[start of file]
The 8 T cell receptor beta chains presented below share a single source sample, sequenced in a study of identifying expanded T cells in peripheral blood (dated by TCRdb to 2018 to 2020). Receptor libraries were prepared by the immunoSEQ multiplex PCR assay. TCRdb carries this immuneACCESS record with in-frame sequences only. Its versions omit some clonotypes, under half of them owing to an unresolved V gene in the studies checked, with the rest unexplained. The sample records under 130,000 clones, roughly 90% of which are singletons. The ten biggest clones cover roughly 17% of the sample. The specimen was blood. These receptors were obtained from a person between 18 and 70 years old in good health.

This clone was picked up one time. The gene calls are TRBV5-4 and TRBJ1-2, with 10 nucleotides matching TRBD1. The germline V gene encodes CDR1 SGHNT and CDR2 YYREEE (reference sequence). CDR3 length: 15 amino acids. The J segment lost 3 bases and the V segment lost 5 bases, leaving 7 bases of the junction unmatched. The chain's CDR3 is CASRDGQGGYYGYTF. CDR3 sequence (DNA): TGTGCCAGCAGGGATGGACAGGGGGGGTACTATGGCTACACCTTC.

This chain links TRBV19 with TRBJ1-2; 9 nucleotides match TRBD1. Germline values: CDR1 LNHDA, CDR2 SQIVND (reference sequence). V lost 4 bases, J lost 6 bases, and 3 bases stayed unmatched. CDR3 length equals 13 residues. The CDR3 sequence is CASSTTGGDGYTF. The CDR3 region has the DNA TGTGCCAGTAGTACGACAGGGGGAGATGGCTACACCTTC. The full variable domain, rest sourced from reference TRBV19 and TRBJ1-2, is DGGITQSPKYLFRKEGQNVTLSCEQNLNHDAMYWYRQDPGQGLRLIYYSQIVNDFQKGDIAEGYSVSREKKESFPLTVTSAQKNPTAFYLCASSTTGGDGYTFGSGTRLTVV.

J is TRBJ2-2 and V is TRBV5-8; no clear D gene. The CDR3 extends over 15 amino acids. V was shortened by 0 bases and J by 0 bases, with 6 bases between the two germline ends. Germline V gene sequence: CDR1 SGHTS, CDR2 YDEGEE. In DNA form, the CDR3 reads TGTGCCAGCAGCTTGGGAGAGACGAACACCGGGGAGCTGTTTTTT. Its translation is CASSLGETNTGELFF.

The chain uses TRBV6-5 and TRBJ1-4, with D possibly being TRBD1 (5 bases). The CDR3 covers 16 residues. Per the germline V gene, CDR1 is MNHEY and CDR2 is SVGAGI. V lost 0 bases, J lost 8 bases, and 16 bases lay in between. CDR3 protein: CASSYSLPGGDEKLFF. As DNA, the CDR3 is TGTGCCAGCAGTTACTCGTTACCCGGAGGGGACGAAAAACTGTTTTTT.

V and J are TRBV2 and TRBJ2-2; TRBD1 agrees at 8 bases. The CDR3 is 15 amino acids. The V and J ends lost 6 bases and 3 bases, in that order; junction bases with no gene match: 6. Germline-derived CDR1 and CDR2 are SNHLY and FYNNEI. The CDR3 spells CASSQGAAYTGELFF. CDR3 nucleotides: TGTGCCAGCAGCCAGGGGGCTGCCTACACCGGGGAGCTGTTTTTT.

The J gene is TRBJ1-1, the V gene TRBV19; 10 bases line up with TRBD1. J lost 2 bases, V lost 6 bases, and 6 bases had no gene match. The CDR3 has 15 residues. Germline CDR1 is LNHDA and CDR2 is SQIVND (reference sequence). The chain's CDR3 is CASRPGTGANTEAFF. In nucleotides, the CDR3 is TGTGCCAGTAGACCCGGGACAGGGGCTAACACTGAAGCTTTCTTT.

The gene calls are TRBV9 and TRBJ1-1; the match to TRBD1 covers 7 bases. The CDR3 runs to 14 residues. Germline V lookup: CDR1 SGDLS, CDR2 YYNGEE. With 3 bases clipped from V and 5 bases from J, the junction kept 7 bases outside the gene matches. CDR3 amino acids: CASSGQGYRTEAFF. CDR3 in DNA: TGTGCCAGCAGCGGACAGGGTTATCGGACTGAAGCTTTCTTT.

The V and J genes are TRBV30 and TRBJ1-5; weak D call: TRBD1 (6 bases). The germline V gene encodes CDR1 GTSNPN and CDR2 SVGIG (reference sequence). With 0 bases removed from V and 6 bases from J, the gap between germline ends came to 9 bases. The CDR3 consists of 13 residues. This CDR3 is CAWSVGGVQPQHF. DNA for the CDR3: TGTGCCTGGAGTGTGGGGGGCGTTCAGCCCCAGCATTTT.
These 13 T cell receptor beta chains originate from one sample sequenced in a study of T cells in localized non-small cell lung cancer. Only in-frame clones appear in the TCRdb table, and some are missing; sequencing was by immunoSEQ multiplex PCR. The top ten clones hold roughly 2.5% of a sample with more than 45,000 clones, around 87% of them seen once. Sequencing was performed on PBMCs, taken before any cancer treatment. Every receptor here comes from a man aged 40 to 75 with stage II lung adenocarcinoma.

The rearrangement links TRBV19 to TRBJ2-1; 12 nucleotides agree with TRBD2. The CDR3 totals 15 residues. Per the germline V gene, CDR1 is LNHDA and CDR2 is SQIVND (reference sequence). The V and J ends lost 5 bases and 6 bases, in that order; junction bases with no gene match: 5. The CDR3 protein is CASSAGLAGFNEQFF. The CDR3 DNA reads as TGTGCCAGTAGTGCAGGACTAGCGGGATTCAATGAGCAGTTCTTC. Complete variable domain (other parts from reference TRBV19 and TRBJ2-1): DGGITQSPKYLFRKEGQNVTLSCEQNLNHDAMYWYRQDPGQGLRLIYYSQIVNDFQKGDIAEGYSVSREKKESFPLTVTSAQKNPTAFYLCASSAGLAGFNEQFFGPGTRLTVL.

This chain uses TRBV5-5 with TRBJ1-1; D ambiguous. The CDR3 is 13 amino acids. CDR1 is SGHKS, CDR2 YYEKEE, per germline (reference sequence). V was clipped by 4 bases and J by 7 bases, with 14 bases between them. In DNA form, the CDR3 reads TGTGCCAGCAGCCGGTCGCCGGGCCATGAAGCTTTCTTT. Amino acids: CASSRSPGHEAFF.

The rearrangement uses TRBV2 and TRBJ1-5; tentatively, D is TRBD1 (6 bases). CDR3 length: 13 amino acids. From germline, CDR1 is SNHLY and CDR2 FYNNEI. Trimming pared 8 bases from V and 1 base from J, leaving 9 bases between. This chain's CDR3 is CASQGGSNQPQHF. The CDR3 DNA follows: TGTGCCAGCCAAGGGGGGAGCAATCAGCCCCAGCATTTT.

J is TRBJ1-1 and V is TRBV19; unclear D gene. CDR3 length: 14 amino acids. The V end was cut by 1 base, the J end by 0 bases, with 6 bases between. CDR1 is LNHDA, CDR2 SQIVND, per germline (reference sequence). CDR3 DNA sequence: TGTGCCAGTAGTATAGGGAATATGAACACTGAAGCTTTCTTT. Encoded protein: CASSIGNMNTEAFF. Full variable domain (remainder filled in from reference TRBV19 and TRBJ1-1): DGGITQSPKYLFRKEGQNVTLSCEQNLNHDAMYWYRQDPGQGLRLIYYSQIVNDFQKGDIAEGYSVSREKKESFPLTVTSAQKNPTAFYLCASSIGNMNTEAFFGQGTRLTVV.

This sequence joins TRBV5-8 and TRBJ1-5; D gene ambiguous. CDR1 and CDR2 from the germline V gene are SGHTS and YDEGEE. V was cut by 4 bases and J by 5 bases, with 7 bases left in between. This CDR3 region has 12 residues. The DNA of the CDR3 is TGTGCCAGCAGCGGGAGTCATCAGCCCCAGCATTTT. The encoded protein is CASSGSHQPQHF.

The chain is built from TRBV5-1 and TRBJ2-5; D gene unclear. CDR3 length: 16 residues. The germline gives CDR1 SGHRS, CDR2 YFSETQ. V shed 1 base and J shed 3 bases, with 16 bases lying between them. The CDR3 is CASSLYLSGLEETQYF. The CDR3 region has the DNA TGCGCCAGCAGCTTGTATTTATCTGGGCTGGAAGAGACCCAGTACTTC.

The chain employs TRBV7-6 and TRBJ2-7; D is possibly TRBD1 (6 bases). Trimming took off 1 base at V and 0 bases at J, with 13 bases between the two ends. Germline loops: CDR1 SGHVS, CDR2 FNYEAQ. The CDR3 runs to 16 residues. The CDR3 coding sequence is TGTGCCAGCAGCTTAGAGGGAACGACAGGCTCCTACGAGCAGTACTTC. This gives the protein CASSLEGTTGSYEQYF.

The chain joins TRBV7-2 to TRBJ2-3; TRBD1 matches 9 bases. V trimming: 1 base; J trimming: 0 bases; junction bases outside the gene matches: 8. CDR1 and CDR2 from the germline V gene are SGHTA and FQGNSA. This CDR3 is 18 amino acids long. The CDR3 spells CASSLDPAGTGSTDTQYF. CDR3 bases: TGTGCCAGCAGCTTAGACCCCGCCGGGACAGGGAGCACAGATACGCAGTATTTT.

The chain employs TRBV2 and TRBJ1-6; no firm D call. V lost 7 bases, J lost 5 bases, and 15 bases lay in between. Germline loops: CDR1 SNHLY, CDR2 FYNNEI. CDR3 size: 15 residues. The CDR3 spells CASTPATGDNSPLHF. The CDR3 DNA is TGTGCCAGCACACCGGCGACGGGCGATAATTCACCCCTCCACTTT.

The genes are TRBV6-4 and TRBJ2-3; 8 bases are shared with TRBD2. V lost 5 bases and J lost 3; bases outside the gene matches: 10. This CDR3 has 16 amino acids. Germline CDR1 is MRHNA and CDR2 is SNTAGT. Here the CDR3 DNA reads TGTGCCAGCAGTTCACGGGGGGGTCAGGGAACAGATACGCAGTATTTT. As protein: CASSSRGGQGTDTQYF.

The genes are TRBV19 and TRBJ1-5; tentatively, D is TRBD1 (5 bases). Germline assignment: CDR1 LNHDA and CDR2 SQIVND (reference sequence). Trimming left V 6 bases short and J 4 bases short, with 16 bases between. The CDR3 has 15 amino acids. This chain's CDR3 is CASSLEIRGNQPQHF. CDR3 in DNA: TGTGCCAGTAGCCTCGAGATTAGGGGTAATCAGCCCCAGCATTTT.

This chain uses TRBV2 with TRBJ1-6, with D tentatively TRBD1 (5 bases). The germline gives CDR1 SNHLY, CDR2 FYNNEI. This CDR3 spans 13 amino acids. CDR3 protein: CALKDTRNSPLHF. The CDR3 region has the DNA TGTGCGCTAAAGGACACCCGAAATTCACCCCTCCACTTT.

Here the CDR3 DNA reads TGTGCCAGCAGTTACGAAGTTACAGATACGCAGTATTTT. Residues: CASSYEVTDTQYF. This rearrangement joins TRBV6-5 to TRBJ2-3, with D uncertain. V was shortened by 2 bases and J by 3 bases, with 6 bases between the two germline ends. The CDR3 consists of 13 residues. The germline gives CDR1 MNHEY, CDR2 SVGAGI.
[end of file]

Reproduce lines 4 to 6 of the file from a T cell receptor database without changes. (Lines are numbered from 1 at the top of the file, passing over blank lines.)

J is TRBJ2-2 and V is TRBV5-8; no clear D gene. The CDR3 extends over 15 amino acids. V was shortened by 0 bases and J by 0 bases, with 6 bases between the two germline ends. Germline V gene sequence: CDR1 SGHTS, CDR2 YDEGEE. In DNA form, the CDR3 reads TGTGCCAGCAGCTTGGGAGAGACGAACACCGGGGAGCTGTTTTTT. Its translation is CASSLGETNTGELFF.

The chain uses TRBV6-5 and TRBJ1-4, with D possibly being TRBD1 (5 bases). The CDR3 covers 16 residues. Per the germline V gene, CDR1 is MNHEY and CDR2 is SVGAGI. V lost 0 bases, J lost 8 bases, and 16 bases lay in between. CDR3 protein: CASSYSLPGGDEKLFF. As DNA, the CDR3 is TGTGCCAGCAGTTACTCGTTACCCGGAGGGGACGAAAAACTGTTTTTT.

V and J are TRBV2 and TRBJ2-2; TRBD1 agrees at 8 bases. The CDR3 is 15 amino acids. The V and J ends lost 6 bases and 3 bases, in that order; junction bases with no gene match: 6. Germline-derived CDR1 and CDR2 are SNHLY and FYNNEI. The CDR3 spells CASSQGAAYTGELFF. CDR3 nucleotides: TGTGCCAGCAGCCAGGGGGCTGCCTACACCGGGGAGCTGTTTTTT.